“The good news is there’s a number of things we can do in the near term and long term to help reduce risks,” Papendick said.
The assessment doesn’t prioritize particular projects or strategies that should be used. That will come after further collaboration with stakeholders, deciding what type of criteria should be used to evaluate improvements, and then outlining an implementation plan, she explained.
On Tuesday, the report was presented to the Board of Supervisors before two community meetings are held in Burlingame April 25 and in Half Moon Bay April 29.
Some of the most fruitful aspects of preparing the report were engaging stakeholders from different cities, educating the public about sea level rise and working toward promoting a coordinated regional response, Papendick said.
Plus, improvements in one area could have the unintended consequence of negatively affecting another. Furthermore, funding these types of improvements will be challenging, particularly for individual jurisdictions. This makes a regional approach even more pertinent, she and Pine explained.
“Flooding and sea level rise don’t respect jurisdictional boundaries and in the years ahead, we will have to work in a collaborative and coordinated way to defend against sea level rise,” Pine said.
Plus, last minute, reactionary responses are generally less cost effective than advanced planning. Regional or multi-city approaches might include large-scale wetland restoration that act as a natural horizontal levee and traditional sea walls. On a city basis, updating zoning ordinances and building codes to reflect risk or considering strategic retreat from at-risk areas are other initial actions communities can take, Papendick said.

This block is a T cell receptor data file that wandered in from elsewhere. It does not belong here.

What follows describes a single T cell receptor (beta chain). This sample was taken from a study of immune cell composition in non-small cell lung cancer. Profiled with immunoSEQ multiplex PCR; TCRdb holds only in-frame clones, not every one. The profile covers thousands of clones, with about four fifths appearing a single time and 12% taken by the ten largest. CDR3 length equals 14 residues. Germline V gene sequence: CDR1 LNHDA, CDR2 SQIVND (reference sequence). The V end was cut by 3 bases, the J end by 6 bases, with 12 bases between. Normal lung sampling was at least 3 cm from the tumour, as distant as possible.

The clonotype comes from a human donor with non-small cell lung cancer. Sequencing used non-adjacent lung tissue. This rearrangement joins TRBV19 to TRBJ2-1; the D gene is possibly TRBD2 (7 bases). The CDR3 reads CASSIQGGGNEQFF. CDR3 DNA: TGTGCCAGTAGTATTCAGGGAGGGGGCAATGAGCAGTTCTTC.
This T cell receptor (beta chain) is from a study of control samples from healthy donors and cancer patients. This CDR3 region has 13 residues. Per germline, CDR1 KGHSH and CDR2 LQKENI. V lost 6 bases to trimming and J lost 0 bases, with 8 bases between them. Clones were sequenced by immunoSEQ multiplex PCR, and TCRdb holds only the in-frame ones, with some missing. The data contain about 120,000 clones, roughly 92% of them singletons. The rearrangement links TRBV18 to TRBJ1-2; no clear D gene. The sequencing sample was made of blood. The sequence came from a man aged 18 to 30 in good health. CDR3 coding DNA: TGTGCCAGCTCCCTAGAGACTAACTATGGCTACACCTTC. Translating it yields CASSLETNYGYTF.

Other possibilities are to construct new infrastructure or buildings with sea level rise in mind. For example, building flexible facilities that could theoretically be raised or modified to account for rising seas, she said.
One of the most timely and pertinent examples of that concept is Foster City’s plan to raise its levee, which protects the entire 4-square mile community from potential flooding. Mandated by the federal government to raise it a certain amount, Foster City has opted to build it in such a way it could be more easily raised to accommodate future sea level rise.
Papendick said there are already seven projects various communities are working on along the Bayside in an effort to address climate change and protect against flood risks.
Predictions vary from a risk of flooding today in the event of an extreme storm, to the seas rising 6 feet at the end of the century. While some remain doubtful of these forecasts or whether mankind is having an effect, Pine noted climate change is coming.
“Even if all carbon emissions were stopped tomorrow, sea level rise will continue to pose challenges to our county for generations to come. That’s because the heat that’s already captured in the ocean takes time to melt these ice sheets,” Pine said. “It’s a problem that’s not going away and we’ll have to deal with it in the decades ahead, one step at a time. This report marks the beginning of that effort.”
Visit seachangesmc.com for more information about the assessment and details about the upcoming community forums.
(650) 344-5200 ext. 106